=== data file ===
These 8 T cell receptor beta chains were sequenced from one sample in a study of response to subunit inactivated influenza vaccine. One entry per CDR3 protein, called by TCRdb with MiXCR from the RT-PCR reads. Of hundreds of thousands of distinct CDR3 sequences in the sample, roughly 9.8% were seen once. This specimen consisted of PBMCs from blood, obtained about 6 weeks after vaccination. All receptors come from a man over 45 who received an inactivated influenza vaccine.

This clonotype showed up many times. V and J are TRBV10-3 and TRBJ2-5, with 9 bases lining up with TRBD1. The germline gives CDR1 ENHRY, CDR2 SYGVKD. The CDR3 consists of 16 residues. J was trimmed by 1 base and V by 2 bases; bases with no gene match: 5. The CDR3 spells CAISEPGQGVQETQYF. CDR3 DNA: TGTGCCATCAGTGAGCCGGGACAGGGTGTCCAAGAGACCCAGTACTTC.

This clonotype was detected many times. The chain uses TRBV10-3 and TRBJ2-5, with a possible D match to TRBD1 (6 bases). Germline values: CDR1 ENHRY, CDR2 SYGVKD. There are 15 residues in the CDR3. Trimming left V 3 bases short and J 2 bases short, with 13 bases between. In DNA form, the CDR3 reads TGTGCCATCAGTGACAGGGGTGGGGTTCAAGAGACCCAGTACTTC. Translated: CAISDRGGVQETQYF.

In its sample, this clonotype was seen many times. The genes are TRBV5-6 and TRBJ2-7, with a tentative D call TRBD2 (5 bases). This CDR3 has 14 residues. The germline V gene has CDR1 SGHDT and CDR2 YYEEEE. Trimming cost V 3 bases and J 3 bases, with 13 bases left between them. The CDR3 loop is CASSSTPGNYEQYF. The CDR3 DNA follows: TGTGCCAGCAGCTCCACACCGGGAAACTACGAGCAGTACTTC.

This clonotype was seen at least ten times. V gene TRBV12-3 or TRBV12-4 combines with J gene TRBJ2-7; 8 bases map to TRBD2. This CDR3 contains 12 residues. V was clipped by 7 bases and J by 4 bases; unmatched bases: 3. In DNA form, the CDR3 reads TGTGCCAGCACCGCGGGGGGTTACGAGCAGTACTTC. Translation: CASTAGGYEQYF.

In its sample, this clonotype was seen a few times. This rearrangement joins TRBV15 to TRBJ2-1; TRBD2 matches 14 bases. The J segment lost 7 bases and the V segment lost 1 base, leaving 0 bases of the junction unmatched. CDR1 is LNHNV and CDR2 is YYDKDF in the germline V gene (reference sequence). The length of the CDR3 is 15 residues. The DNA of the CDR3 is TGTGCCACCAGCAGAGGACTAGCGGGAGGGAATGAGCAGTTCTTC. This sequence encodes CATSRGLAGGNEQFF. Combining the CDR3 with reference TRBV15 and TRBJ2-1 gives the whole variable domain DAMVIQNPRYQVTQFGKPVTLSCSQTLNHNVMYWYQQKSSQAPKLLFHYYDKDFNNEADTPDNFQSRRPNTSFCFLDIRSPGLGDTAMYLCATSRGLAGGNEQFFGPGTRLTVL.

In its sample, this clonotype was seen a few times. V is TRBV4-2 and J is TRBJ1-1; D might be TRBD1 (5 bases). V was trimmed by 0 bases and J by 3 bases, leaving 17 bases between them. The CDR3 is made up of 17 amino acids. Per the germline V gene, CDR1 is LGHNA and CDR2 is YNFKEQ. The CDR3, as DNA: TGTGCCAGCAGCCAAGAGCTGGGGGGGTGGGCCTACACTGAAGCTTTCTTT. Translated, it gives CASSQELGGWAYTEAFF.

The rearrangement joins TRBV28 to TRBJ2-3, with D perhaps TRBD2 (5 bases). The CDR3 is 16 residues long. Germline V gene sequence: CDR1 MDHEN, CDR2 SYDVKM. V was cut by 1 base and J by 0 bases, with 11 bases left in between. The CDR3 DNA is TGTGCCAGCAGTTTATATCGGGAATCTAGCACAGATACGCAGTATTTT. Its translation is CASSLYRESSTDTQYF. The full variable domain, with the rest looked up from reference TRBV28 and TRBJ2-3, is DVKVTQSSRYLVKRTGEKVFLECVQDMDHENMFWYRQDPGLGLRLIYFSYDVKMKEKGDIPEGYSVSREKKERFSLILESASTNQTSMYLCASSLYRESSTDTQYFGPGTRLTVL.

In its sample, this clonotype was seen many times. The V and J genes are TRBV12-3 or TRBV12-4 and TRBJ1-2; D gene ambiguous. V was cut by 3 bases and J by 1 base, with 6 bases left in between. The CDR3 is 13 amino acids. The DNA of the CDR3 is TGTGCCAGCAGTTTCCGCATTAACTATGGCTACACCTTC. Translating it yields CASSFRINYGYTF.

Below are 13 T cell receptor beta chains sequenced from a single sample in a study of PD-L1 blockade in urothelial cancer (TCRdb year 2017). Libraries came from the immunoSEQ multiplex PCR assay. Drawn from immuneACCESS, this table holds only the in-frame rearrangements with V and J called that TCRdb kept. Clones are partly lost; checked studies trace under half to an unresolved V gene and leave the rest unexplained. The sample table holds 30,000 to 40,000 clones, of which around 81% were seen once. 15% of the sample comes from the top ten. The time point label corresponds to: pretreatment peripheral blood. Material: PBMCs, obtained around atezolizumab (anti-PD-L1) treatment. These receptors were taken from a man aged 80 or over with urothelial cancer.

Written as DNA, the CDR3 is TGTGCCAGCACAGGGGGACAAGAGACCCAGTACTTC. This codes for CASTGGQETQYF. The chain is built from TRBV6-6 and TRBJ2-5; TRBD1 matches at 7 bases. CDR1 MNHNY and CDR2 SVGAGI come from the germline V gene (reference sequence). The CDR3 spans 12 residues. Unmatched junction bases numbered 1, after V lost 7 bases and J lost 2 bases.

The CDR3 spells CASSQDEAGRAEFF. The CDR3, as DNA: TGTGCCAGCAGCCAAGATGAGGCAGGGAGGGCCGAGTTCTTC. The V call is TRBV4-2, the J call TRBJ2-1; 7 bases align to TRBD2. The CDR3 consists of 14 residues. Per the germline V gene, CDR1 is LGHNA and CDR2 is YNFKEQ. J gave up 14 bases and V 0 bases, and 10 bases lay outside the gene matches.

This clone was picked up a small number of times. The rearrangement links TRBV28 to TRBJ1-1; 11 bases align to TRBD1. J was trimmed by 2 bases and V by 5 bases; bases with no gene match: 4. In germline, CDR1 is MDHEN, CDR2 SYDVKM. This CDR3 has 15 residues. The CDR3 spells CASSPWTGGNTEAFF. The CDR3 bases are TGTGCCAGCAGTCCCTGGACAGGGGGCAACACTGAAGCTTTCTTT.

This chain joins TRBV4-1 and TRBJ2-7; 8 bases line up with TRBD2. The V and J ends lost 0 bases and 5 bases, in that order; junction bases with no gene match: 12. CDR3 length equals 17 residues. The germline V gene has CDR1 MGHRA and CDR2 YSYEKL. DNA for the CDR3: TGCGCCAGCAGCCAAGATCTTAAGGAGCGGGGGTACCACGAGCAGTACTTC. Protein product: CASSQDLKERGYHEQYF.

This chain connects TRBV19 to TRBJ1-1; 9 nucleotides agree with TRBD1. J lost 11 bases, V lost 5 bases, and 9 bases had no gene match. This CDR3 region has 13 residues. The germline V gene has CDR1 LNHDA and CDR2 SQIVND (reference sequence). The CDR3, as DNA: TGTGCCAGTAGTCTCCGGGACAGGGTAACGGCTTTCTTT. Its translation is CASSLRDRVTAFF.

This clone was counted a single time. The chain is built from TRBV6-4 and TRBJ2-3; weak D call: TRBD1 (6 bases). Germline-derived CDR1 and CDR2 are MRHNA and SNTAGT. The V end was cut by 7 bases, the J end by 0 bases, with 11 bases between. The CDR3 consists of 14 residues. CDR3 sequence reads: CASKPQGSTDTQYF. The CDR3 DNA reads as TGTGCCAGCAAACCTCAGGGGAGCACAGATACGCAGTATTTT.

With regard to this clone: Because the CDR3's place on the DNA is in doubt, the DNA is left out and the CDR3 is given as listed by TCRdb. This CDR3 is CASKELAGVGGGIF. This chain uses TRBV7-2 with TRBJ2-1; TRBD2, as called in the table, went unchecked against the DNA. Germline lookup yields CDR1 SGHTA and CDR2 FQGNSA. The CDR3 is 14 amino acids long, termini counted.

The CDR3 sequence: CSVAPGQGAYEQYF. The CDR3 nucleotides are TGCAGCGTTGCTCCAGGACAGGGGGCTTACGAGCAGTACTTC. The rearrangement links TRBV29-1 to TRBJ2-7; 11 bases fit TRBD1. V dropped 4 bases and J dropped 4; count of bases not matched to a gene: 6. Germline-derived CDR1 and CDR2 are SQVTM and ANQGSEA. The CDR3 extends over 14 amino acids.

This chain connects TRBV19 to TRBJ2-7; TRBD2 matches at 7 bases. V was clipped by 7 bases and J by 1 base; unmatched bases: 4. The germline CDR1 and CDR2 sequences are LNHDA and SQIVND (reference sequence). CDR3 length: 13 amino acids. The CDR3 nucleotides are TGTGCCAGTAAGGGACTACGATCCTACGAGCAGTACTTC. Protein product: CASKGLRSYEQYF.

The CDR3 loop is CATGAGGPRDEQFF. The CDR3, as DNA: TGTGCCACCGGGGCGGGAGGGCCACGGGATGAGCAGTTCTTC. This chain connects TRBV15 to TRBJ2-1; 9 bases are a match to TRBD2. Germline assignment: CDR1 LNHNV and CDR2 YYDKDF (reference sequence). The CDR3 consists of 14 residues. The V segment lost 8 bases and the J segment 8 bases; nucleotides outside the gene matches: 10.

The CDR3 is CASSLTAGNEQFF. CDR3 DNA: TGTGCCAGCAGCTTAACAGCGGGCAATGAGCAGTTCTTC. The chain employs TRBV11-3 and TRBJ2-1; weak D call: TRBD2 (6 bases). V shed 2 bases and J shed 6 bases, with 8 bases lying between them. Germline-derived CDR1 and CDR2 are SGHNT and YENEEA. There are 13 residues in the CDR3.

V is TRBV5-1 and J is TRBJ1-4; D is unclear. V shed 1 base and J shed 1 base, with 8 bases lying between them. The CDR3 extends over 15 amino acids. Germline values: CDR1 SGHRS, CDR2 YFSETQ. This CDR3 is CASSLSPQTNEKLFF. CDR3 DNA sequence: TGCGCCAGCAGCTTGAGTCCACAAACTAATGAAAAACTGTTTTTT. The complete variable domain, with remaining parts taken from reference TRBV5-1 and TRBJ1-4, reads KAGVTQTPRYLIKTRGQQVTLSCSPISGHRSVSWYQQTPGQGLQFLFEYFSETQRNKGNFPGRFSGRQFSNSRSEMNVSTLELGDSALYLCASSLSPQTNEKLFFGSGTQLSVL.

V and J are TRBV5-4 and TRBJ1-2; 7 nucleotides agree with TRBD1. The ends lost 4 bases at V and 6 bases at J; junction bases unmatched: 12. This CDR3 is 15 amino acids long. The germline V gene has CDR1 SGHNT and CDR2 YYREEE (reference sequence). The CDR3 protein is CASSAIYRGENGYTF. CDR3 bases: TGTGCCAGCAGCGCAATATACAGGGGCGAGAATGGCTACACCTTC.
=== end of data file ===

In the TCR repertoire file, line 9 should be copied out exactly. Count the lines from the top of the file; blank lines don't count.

In its sample, this clonotype was seen many times. The V and J genes are TRBV12-3 or TRBV12-4 and TRBJ1-2; D gene ambiguous. V was cut by 3 bases and J by 1 base, with 6 bases left in between. The CDR3 is 13 amino acids. The DNA of the CDR3 is TGTGCCAGCAGTTTCCGCATTAACTATGGCTACACCTTC. Translating it yields CASSFRINYGYTF.